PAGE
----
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Exceedance Probability Model for Predicting the Frequency of Frost-Free Days

Published by the American Society of Agricultural and Biological Engineers, St. Joseph, Michigan

Citation:  Journal of the ASABE. 65(6): 1249-1256. (doi: 10.13031/ja.14853) @2022
Authors:   Ramesh P. Rudra, Trevor Dickinson, Jaskaran Dhiman, Shaukat Manzoor, Pradeep Goel, Rituraj Shukla
Keywords:   Climate change, Exceedance probability model, Frost free days, Minimum daily temperature.


Number of frost-free days (FFD) increased exponentially with an increase in winter daily minimum temperatures.

Winter daily minimum temperatures increased at a rate of 2°C per 100 years for the investigated stations.

Stations situated in southern Canada are more susceptible to increase in winter FFD.

The developed simple model can be used to reliably forecast FFD and other temperature related variables.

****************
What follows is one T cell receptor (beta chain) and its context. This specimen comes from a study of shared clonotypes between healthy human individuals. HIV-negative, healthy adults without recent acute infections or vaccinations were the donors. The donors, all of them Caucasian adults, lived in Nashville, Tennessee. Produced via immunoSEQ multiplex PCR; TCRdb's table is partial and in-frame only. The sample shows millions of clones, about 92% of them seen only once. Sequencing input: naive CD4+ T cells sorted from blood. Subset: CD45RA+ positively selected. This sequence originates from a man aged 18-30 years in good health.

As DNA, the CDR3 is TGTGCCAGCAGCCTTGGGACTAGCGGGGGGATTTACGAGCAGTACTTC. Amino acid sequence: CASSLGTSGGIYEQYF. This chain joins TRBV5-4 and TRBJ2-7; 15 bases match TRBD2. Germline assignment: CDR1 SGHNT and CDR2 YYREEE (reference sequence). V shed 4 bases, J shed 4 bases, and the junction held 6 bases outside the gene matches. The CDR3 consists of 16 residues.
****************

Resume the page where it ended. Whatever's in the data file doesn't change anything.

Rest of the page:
Abstract. Data collected between 1940 and 2009 from 11 weather stations across central Canada were used to explore temporal changes in mean winter daily minimum temperatures (WDMT) and the number of frost-free days (FFD) per winter. The main objective of the study was to estimate and predict temporal trends in FFD per winter, as well as to investigate the relationship between FFD and mean (WDMT) across a wide range of latitudes in central Canada. An exceedance probability model was developed to predict FFD per winter based on the definition of FFD per winter as an exceedance variable, the normal distribution function as an approximation of the frequency distribution of WDMT, and a relationship between the standard deviations and means of WDMT. The analyses of the mean WDMT time series revealed an overall average temperature increase of about 2°C over 100 years for the investigated stations. Further, the stations in central Canada have experienced an increase in FFD, with an average increase of 12 days in 100 years. The rate of increase in FFD, however, varied considerably among the 11 stations, from approximately 0.6 to 36 days per 100 years. Stations situated at northern latitudes exhibited relatively small increases, or no increases in FFD per winter, as compared to stations situated in southern areas. The FFD per winter were found to increase exponentially with steady increases in the mean WDMT values, matching the results obtained by solution of the developed exceedance model. Therefore, the exceedance model was shown to be an excellent tool for predicting FFD per winter, at least for the stations located widely across central Canada.

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